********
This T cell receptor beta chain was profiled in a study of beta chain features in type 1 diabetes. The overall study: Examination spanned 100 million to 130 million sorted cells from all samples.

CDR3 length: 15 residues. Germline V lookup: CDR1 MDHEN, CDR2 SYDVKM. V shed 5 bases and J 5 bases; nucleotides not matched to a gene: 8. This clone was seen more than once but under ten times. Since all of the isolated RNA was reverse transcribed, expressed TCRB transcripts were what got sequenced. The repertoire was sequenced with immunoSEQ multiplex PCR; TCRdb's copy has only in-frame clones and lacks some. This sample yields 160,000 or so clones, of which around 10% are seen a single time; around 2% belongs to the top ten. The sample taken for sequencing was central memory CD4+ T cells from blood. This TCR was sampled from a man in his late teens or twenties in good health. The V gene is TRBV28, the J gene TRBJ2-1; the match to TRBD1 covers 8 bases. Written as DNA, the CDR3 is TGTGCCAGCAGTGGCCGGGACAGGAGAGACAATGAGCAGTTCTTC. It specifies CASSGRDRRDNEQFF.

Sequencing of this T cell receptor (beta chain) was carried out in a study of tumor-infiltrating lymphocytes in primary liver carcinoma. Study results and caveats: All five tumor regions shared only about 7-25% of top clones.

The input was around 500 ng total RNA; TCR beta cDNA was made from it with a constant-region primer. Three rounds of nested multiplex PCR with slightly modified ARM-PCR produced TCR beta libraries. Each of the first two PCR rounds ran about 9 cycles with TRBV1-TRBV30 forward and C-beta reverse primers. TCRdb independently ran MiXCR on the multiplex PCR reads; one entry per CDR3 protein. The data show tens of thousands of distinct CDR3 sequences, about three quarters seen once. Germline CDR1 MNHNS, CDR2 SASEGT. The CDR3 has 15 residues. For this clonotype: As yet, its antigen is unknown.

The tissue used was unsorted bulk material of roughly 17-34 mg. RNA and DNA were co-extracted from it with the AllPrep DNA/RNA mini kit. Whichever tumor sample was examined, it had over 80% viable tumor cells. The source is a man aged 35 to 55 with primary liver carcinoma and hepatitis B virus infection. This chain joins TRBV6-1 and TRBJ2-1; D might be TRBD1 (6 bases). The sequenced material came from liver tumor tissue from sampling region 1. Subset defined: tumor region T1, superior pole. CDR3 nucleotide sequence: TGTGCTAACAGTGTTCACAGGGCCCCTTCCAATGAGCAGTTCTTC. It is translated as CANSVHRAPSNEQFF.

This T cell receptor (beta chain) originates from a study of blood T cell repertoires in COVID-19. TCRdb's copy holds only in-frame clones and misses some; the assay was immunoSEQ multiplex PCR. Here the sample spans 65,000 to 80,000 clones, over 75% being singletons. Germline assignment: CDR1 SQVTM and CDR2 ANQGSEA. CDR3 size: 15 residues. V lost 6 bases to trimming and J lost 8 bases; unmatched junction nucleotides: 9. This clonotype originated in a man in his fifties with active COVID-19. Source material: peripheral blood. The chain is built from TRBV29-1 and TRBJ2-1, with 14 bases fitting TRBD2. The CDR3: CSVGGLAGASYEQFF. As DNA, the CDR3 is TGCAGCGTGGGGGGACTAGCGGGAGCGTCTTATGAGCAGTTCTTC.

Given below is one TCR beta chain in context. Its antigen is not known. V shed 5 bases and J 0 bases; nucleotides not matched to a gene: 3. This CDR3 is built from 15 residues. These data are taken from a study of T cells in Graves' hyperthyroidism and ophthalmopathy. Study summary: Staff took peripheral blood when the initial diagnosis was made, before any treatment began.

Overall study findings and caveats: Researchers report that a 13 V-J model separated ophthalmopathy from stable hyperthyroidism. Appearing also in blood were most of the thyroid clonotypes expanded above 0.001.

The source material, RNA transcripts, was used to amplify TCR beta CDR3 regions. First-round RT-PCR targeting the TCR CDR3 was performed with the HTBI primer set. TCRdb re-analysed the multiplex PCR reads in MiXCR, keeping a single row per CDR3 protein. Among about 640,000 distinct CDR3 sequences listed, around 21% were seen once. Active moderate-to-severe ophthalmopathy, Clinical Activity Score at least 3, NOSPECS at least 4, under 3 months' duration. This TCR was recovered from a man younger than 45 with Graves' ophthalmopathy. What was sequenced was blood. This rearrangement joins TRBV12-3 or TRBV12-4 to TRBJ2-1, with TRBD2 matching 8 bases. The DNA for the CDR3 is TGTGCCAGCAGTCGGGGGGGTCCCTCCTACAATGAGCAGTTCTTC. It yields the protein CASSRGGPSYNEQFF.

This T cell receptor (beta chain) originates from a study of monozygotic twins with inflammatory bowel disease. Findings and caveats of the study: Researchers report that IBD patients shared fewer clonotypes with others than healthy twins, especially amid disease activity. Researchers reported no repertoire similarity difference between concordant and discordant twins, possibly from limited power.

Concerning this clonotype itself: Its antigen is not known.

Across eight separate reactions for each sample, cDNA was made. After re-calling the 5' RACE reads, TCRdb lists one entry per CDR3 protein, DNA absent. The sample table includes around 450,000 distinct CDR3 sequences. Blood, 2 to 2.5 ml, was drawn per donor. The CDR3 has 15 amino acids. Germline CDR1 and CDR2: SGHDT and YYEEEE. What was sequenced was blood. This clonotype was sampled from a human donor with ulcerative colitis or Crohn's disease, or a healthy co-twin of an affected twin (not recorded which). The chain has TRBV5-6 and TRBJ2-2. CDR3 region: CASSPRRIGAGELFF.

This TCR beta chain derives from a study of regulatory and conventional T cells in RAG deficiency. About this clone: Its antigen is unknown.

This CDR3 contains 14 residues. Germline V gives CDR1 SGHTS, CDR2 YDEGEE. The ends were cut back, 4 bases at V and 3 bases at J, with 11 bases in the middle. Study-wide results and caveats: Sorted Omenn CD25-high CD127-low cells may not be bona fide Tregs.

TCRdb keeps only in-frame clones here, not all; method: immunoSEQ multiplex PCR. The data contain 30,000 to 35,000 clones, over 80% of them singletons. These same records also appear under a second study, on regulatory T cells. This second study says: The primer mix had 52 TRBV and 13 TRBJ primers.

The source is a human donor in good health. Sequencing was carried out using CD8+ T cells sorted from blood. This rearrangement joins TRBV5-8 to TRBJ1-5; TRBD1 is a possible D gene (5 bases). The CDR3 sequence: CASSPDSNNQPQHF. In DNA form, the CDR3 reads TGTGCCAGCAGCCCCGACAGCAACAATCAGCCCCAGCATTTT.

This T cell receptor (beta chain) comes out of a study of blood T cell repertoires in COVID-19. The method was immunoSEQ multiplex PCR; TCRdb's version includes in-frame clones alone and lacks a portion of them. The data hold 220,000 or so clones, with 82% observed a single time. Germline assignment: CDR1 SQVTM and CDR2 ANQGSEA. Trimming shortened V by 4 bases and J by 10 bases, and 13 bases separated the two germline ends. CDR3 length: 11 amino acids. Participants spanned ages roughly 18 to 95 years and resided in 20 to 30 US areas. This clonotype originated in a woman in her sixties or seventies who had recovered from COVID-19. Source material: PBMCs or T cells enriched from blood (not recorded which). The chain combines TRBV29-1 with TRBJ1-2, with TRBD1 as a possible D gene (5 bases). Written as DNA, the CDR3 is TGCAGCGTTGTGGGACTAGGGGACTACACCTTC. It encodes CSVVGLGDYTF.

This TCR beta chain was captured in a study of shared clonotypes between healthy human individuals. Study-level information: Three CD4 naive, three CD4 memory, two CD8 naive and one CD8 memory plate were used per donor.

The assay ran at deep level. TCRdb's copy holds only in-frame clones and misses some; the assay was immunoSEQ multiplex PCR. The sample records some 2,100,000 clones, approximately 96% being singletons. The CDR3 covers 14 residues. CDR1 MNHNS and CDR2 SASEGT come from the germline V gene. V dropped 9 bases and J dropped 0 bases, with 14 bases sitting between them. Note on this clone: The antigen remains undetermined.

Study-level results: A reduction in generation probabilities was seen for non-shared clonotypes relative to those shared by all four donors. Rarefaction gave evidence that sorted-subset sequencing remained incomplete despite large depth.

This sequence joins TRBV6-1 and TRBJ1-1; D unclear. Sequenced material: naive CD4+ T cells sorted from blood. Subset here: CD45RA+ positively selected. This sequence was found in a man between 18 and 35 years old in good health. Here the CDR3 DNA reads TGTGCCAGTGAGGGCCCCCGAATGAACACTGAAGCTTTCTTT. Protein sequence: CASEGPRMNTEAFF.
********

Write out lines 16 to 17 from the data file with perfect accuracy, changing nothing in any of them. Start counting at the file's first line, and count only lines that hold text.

The source is a human donor in good health. Sequencing was carried out using CD8+ T cells sorted from blood. This rearrangement joins TRBV5-8 to TRBJ1-5; TRBD1 is a possible D gene (5 bases). The CDR3 sequence: CASSPDSNNQPQHF. In DNA form, the CDR3 reads TGTGCCAGCAGCCCCGACAGCAACAATCAGCCCCAGCATTTT.

This T cell receptor (beta chain) comes out of a study of blood T cell repertoires in COVID-19. The method was immunoSEQ multiplex PCR; TCRdb's version includes in-frame clones alone and lacks a portion of them. The data hold 220,000 or so clones, with 82% observed a single time. Germline assignment: CDR1 SQVTM and CDR2 ANQGSEA. Trimming shortened V by 4 bases and J by 10 bases, and 13 bases separated the two germline ends. CDR3 length: 11 amino acids. Participants spanned ages roughly 18 to 95 years and resided in 20 to 30 US areas. This clonotype originated in a woman in her sixties or seventies who had recovered from COVID-19. Source material: PBMCs or T cells enriched from blood (not recorded which). The chain combines TRBV29-1 with TRBJ1-2, with TRBD1 as a possible D gene (5 bases). Written as DNA, the CDR3 is TGCAGCGTTGTGGGACTAGGGGACTACACCTTC. It encodes CSVVGLGDYTF.